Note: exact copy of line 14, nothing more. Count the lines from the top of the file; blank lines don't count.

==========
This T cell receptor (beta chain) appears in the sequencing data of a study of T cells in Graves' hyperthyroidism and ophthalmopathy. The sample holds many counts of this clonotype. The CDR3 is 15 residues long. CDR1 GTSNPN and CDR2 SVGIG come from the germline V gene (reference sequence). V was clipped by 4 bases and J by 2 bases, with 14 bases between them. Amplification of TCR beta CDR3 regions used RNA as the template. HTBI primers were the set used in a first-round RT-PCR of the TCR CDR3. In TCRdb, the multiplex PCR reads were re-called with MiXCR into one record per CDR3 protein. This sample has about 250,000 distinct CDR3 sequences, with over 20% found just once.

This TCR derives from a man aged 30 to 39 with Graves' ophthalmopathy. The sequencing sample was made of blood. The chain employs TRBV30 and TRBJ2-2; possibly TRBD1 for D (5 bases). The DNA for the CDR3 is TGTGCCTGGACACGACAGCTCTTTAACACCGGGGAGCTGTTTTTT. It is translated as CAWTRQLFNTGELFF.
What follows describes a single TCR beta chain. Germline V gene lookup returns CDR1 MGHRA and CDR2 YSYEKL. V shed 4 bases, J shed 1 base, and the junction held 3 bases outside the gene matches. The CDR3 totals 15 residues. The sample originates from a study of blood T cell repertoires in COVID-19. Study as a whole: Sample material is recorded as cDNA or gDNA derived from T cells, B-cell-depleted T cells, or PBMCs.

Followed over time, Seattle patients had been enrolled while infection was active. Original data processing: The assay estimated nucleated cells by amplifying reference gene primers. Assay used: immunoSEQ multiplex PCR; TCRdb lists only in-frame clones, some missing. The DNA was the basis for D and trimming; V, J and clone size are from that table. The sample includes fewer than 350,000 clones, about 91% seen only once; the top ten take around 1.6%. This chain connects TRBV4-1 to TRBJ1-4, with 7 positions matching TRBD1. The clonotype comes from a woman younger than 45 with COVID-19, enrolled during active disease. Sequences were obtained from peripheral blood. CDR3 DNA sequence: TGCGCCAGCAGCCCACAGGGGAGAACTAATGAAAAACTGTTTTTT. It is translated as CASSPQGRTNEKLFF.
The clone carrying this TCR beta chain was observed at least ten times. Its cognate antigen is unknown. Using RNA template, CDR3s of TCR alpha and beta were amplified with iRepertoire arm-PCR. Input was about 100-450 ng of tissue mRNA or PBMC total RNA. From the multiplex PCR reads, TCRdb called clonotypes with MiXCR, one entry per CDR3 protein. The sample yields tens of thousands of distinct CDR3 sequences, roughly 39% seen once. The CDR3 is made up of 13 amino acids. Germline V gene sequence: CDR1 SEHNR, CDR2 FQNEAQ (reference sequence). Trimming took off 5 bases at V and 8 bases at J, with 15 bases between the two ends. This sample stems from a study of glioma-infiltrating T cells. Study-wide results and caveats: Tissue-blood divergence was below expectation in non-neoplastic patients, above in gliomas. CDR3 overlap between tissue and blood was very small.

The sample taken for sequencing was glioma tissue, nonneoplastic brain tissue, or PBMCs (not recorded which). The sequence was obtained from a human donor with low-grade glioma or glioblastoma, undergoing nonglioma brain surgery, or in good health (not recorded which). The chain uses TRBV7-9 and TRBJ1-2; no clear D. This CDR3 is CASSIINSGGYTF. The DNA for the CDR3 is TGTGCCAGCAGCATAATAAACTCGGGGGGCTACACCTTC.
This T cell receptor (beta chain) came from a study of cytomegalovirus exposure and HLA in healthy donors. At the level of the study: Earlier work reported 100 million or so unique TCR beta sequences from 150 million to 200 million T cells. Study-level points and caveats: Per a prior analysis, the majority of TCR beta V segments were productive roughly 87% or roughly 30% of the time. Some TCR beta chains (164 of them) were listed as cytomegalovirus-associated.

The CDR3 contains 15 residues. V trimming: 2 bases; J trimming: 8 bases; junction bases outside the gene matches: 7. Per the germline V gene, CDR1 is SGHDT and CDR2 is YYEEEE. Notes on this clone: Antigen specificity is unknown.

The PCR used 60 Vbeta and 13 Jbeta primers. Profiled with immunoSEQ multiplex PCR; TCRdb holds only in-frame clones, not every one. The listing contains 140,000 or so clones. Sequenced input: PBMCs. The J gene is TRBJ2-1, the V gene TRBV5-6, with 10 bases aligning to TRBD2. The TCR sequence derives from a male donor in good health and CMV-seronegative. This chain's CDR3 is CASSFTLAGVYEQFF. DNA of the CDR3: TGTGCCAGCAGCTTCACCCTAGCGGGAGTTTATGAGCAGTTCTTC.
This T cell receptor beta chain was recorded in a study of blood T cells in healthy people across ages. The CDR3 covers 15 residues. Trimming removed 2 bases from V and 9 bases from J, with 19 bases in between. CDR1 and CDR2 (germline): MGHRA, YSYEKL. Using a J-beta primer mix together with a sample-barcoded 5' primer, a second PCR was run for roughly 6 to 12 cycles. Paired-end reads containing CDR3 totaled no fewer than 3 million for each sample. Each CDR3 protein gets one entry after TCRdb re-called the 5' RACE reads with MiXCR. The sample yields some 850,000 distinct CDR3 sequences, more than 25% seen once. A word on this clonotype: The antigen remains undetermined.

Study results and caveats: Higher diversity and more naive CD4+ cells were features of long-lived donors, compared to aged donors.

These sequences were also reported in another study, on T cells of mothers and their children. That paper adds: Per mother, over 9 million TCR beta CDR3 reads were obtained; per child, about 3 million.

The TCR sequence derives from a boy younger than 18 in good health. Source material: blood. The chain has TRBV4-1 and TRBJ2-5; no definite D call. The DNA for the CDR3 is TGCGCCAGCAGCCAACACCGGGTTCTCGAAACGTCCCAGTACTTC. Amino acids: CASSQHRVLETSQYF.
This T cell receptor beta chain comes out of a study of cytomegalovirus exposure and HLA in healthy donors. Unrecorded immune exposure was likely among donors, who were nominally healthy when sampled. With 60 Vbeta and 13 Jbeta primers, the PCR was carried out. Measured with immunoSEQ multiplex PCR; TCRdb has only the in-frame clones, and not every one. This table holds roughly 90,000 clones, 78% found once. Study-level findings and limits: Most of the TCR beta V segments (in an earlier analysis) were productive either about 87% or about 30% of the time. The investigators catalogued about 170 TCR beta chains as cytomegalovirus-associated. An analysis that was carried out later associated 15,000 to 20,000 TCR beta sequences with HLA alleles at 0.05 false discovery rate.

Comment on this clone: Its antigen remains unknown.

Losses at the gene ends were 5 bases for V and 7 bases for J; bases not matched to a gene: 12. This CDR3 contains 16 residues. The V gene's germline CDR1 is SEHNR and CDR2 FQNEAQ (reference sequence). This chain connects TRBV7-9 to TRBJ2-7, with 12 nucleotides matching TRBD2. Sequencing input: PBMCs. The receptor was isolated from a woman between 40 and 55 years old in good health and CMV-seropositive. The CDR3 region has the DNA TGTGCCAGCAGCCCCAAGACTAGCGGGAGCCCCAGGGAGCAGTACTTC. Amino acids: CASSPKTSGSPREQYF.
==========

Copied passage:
This T cell receptor beta chain comes out of a study of cytomegalovirus exposure and HLA in healthy donors. Unrecorded immune exposure was likely among donors, who were nominally healthy when sampled. With 60 Vbeta and 13 Jbeta primers, the PCR was carried out. Measured with immunoSEQ multiplex PCR; TCRdb has only the in-frame clones, and not every one. This table holds roughly 90,000 clones, 78% found once. Study-level findings and limits: Most of the TCR beta V segments (in an earlier analysis) were productive either about 87% or about 30% of the time. The investigators catalogued about 170 TCR beta chains as cytomegalovirus-associated. An analysis that was carried out later associated 15,000 to 20,000 TCR beta sequences with HLA alleles at 0.05 false discovery rate.